It was an exciting morning. We are honoured to be allowed to do this work.

My Prayer

Father, thank you for the Bible, the Sword of the Spirit. Teach me to handle it aright. You know that many of the Gideon members are getting old and even dying. Please send new, younger members to help us with this work of distributing Your Word. Amen.

Image by azboomer from Pixabay

The Alpha and the Omega

“The end of the world has arrived!”

Image by icheinfach from Pixabay

This was the theme of many social media posts at the beginning of the Covid pandemic. Not long after came a batch of talks by various pastors and scholars showing how this was not the end of the world.

Most of this frenzy has died down recently (or maybe I’m being more selective of what I choose to watch and read. I’m wary of social media.)

In either case, Jesus said, “I am the Alpha and the Omega, the First and the Last, the Beginning and the End.“(Rev 22:13 NIV)

Jesus was at the beginning of Creation (John 1:1-12) and He will be with us at the end of the world.

And surely I am with you always, to the very end of the age.” (Matthew 28:20b NIV)

Even if it is the end of the world, if we walk with Jesus, we don’t need to fear. Today is the beginning of the rest of our lives.

My Prayer

Lord Jesus Christ, the Alpha and the Omega, Keep me trusting You so that each new day can be a new beginning. Amen.

This post is part of JusJoJan and Streams of Consciousness Saturday.

Stormy Weather

We’ve all been hearing about Cyclone Eloise recently. Across Southern Africa at least 15 people have died, including two from South Africa.

It reminds me of the Covid pandemic. It sweeps across the world leaving death in its wake.

There were storms in the Bible too. Elijah was on a mountain and experienced wind strong enough to break rocks, an earthquake and a fire but the Lord was not in any of these natural disasters. God was in the aftermath – in a still, small voice. ( 1 Kings 19)

The disciples were in a boat in the eye of a storm that they, experienced fishermen, thought might kill them. They woke Jesus. I don’t imagine they woke him at the first sign of the storm or when they thought they could cope on their own. It was only when things were out of their control that they called to Him.

The disciples went and woke him, saying, “Lord save us! We’re going to drown!” He replied, “You of little faith, why are you so afraid?” Then he got up and rebuked the winds and the waves, and it was completely calm. (Matthew 8:25-26 NIV)

We are in the midst of a Covid storm. Maybe we think we can cope. Let’s not wait until we are out of our depth to call on Jesus. He’s not sleeping. He is only a whisper away. He has the power and the authority to still any storm.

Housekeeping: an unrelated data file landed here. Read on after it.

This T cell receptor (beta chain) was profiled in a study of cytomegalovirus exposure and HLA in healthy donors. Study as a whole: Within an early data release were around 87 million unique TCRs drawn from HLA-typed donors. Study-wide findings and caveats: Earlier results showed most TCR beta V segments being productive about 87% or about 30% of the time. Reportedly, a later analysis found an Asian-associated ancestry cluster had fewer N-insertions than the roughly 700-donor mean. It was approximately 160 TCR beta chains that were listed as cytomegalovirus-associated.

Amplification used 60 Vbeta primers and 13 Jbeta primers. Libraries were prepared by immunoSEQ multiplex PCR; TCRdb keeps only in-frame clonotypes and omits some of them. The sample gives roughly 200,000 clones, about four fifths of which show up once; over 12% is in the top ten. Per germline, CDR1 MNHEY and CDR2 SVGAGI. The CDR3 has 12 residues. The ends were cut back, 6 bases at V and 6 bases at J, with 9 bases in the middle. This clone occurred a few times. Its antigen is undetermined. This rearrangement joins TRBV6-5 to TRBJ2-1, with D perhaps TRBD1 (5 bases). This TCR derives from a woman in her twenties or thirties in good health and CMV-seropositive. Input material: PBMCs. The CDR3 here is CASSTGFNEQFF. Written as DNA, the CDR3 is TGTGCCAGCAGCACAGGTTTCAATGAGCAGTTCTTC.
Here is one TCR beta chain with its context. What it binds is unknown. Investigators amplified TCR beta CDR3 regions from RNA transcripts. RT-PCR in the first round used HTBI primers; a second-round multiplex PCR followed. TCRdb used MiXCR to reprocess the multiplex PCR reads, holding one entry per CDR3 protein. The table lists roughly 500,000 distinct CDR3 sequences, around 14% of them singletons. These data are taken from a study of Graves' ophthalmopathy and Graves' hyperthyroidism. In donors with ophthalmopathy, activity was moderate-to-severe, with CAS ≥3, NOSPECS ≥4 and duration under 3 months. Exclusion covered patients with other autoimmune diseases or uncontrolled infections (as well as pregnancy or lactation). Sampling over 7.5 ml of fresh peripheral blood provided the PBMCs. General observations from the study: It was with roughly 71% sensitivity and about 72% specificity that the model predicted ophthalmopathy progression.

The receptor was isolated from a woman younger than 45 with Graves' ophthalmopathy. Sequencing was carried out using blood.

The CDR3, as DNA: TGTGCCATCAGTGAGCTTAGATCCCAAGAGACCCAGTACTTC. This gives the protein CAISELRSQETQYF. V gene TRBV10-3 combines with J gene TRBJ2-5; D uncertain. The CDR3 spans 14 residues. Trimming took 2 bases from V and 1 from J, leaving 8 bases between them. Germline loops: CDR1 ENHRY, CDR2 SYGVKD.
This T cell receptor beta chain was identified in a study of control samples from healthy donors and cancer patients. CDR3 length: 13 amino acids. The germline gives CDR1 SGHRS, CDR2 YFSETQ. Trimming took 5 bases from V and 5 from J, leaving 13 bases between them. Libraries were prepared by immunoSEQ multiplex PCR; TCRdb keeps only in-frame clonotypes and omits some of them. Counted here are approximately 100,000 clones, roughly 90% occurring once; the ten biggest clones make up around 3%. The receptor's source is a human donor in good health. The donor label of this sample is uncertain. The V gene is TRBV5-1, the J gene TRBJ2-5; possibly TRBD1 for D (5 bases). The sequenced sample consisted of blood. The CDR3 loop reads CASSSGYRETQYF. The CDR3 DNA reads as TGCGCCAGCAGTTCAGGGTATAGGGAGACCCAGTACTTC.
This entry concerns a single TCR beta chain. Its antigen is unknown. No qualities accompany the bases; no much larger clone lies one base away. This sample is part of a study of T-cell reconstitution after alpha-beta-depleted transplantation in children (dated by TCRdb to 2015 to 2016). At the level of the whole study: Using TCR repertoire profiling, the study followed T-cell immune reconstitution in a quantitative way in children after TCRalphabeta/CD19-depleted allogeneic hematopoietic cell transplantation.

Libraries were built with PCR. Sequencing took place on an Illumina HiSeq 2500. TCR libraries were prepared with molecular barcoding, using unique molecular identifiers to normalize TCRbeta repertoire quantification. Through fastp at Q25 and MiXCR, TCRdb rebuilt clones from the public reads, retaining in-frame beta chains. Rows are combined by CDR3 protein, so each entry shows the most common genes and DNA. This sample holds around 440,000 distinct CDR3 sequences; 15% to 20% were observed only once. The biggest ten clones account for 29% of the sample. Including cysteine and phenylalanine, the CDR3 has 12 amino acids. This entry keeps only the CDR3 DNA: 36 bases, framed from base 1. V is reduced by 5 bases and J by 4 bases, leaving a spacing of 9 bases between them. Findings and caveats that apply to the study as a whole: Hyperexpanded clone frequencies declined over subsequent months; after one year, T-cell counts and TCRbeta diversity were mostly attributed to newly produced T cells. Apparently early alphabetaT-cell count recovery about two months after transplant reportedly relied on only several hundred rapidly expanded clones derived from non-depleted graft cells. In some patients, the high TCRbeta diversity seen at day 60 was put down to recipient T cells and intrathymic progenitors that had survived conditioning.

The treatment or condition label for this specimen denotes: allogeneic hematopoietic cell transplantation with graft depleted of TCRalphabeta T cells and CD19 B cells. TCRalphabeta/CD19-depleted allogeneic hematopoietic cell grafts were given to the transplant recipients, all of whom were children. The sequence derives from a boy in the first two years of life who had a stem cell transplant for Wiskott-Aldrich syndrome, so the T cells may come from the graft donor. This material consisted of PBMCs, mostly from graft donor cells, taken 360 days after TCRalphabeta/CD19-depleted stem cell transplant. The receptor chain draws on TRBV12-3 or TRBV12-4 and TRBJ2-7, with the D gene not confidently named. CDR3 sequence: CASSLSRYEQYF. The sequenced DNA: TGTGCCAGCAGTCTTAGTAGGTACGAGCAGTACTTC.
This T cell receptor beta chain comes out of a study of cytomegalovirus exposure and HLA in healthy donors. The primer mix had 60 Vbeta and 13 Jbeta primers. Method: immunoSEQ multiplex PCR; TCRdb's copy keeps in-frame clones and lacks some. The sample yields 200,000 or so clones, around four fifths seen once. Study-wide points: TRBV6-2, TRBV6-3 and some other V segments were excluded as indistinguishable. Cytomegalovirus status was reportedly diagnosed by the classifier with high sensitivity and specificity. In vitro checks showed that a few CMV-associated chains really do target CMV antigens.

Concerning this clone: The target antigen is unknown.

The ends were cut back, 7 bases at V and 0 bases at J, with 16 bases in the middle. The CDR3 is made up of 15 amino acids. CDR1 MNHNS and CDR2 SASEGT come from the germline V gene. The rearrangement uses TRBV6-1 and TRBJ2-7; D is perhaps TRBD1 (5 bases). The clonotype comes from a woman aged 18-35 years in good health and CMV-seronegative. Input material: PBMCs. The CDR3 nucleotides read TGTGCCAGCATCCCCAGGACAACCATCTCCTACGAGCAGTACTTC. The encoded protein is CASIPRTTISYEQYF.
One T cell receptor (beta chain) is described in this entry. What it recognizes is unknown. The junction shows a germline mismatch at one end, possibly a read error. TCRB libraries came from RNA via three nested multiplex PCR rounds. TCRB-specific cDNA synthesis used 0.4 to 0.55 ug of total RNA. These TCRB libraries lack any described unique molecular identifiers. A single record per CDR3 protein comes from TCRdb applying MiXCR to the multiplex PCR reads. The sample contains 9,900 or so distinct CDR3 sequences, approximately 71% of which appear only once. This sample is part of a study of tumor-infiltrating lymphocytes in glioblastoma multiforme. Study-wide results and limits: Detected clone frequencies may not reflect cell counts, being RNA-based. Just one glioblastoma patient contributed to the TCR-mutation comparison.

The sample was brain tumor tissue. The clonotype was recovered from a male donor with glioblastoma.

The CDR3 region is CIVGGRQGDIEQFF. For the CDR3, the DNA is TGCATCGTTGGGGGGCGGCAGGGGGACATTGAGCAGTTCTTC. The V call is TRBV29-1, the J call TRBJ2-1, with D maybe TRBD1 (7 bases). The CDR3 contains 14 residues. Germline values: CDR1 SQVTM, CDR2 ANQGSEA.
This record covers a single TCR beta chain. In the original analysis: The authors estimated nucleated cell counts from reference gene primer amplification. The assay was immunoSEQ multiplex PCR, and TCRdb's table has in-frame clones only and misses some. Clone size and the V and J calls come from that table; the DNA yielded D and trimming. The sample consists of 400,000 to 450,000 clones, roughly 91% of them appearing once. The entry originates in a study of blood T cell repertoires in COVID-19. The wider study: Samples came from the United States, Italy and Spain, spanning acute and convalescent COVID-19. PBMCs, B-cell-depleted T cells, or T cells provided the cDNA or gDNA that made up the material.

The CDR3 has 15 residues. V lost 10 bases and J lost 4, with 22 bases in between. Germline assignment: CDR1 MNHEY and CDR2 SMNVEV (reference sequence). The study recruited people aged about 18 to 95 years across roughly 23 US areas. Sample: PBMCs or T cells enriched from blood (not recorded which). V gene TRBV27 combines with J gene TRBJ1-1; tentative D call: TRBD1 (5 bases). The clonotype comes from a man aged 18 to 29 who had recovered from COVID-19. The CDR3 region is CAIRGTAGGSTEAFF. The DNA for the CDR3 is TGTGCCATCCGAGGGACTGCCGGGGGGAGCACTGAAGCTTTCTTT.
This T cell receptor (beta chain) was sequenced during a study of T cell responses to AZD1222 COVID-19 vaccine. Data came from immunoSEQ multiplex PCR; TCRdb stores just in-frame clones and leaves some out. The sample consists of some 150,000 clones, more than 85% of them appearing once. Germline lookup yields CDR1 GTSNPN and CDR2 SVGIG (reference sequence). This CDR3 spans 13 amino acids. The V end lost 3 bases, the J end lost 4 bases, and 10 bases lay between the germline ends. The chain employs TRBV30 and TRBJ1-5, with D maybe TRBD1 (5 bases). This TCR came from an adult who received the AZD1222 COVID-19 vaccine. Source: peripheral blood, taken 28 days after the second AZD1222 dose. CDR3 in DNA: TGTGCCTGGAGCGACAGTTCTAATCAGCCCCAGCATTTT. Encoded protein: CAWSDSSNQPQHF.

My Prayer

Lord Jesus, all around me is uncertainty, fear and confusion. Please still the raging anxiety in my heart and bring me peace. Amen.

This post is part of JusJoJan.

Home Schooling (Again)

South Africa is under adjusted level three lockdown at the moment. This means businesses can still operate but the return to school has been delayed until 14 February.

The King’s School Robin Hills, which my grandchildren attend, has been outstanding in their organisation and management of online schooling. My grandchildren, aged six, nine and eleven, have all learned to navigate google classroom, watch youtube videos (selected or produced by the school), and even attend zoom meetings with their teachers once a day. Every week my daughter collects a pack of worksheets for each child and hands in finished work as required.

My daughter is fortunate in that she is still able to run her art classes, so Granny is supervising the children with their on-line schooling (like many other grannies I know). The older two are capable and responsible, but the youngest is only just learning to read and needs me to read the instructions to her.

I am struck by the different levels of the children’s school work. One is colouring pictures and cutting and pasting them into her book, one is learning spelling words and preparing an oral with cue cards, and one is learning about equivalent ratios and photosynthesis.

In the same way, our Heavenly Father treats us all individually, according to our maturity. The lessons He would like me to learn are not the same ones He’s working on with you. It is no use looking at other Christians and their experiences and expecting God to give us the same. He knows exactly our personalities, our talents, our strengths and weaknesses. You can be sure He is leading us gently into full maturity in Christ.

So let’s not give up the opportunity to learn the lessons He puts in our path daily.

Image by Gerd Altmann from Pixabay

My Prayer

Teach me your way, LORD, that I may rely on your faithfulness; give me an undivided heart, that I may fear your name. (Psalm 86:11)

This post is part of JusJoJan. The word for today is spell.

…And a Time to Forget

Why should we forget?

First of all, it’s in our nature, in our humanity. As I approach seventy, I find I am forgetting more and more. However, this is not the kind of forgetting I am talking about. I am talking about a deliberate choice to forget something and think about it no more; to fling it from our fingertips and turn our back on it.

God forgets. On purpose. Isaiah 43:25 reads, “I, even I, am he who blots out your transgressions, for my own sake, and remembers your sins no more.” (NIV) This theme is repeated in Hebrews 8:12, “For I will forgive their wickedness and will remember their sins no more.”(NIV)